As you’ve probably noticed, we are starting to practice social distancing. Large events and gatherings have been canceled and will continue to be for months. At restaurants and movie theaters, people are spacing out from each other. Unnecessary travel should be avoided. Work from home, cancel meetings if you can, and use teleconferencing. These measures among others will slow viral transmission.

Meanwhile, you should:

  • Wash your hands
  • Wipe and disinfect if you are coughing or sneezing
  • Cough and sneeze into your elbow, not your hands
  • Elbow bump or wave instead of shaking hands, fist bumping, or hugging

So what happens if you get sick?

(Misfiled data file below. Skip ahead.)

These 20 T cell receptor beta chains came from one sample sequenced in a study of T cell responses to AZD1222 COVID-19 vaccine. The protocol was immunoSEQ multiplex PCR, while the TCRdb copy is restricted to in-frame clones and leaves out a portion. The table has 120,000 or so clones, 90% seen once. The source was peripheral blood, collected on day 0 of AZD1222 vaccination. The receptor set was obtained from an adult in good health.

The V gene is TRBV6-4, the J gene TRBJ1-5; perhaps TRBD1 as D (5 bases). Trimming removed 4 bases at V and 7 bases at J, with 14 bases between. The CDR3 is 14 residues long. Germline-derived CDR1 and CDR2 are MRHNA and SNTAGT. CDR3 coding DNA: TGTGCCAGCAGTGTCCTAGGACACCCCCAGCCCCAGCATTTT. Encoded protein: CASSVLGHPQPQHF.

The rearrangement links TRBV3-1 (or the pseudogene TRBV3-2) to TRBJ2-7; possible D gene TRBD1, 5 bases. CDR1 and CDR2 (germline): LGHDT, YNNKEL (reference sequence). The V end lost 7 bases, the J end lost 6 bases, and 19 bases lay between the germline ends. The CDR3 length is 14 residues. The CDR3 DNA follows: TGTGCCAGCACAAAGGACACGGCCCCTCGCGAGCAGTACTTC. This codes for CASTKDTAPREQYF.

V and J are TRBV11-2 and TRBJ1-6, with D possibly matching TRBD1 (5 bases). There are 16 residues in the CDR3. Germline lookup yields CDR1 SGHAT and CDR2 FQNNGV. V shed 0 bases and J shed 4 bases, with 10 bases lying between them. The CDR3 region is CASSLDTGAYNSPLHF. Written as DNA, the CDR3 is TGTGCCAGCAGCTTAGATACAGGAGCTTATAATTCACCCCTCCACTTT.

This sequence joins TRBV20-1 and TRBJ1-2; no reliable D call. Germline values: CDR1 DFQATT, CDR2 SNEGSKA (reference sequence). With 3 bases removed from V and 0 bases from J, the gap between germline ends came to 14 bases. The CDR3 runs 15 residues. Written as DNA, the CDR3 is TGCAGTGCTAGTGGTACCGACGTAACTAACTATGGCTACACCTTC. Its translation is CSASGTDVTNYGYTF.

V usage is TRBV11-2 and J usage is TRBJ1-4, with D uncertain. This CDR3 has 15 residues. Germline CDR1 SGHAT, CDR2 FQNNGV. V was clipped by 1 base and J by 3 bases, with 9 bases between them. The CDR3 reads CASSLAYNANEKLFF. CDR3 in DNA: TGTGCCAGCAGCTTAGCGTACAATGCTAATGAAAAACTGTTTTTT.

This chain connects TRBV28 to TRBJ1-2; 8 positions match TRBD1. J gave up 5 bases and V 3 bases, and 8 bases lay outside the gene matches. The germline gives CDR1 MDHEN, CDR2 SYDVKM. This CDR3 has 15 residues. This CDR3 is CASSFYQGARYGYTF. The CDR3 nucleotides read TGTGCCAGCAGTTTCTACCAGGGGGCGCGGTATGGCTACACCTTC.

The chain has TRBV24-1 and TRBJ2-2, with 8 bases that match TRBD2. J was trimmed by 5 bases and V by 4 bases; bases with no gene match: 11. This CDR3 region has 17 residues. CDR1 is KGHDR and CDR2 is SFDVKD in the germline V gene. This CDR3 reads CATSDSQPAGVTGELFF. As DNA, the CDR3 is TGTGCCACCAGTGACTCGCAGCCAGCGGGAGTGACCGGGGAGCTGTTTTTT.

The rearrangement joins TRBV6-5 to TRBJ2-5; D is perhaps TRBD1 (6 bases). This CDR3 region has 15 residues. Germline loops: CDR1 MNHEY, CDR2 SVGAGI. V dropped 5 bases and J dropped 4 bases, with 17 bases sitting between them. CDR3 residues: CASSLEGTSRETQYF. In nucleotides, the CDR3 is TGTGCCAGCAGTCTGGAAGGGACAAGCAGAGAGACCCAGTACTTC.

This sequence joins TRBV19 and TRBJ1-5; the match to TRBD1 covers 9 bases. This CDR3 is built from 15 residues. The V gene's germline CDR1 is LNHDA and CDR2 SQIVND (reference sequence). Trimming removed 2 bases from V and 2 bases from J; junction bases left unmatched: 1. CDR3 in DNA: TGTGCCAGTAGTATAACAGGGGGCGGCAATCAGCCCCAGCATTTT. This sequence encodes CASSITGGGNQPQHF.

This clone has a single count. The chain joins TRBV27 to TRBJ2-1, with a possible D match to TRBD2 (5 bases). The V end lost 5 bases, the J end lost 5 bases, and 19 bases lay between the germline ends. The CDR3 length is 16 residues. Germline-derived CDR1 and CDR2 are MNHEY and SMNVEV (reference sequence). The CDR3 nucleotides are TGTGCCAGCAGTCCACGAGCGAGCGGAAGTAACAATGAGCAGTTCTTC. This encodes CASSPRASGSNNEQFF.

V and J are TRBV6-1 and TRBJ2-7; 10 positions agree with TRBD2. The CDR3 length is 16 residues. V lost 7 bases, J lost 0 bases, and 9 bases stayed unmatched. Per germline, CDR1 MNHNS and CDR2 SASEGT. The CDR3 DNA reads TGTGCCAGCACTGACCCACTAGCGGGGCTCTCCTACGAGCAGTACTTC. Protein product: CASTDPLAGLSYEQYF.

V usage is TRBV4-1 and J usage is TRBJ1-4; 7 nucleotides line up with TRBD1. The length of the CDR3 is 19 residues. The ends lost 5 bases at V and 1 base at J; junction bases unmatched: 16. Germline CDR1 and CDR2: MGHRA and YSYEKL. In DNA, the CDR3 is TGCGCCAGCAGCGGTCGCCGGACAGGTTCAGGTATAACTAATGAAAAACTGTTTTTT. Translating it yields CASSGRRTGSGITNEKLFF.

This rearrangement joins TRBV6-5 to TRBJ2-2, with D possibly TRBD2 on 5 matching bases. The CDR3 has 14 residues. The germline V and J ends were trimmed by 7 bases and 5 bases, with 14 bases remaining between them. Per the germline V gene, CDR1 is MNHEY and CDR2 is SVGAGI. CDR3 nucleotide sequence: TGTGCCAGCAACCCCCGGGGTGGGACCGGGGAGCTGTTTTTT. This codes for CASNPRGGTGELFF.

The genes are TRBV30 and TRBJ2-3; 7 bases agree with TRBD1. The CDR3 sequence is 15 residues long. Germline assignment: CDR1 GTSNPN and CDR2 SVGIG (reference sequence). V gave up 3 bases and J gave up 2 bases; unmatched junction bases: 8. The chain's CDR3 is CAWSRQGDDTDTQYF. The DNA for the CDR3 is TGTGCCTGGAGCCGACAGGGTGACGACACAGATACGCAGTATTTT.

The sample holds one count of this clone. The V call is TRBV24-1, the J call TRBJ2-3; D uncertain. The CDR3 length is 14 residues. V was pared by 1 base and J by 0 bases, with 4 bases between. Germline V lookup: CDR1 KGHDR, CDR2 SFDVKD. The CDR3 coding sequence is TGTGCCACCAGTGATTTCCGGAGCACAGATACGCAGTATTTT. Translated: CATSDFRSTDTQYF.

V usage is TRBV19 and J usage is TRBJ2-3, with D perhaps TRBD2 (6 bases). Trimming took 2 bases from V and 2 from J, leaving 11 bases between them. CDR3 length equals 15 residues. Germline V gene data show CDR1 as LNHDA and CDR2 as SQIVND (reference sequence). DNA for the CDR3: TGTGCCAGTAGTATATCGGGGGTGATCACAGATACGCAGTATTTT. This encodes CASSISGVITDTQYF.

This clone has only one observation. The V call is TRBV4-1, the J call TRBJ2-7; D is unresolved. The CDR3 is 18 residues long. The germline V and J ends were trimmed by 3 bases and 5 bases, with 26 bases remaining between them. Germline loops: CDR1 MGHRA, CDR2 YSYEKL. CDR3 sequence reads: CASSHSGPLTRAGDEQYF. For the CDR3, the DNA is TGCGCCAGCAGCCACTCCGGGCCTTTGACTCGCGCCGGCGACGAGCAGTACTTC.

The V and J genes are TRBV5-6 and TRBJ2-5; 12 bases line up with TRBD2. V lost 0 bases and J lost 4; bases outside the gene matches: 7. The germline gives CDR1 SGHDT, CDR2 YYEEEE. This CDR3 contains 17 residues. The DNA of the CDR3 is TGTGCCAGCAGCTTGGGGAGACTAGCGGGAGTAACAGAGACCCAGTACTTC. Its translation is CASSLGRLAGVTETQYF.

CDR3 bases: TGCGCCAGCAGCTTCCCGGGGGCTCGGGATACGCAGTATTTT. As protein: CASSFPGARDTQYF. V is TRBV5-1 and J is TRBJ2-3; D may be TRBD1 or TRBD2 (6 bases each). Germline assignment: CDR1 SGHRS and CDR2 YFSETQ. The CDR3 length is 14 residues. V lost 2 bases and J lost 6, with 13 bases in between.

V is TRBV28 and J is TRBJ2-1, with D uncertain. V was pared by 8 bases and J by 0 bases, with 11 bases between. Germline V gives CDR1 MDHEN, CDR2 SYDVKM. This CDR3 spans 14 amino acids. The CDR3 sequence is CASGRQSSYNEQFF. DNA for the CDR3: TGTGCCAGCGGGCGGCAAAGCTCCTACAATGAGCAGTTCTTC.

If you have mild symptoms, are under 50 and healthy, stay home. DO NOT GO TO THE ER. Stay hydrated and manage symptoms with over-the-counter medicine such as Tylenol or Motrin. Self-quarantine and do not make any unnecessary contact with other people for 14 days.

If you have shortness of breath or significant tiredness or weakness, go to the ER or your doctor. If you are older or have chronic medical problems and have moderate or severe symptoms, you should also go to your doctor or the ER.

What are we doing to help?

The public response as of today, March 13, has kicked into higher gear with the declaration of a National Emergency as well as a State Emergency. This means the government can take extraordinary steps to stop this crisis and mobilize a lot more resources. All hands are now on deck to protect our people.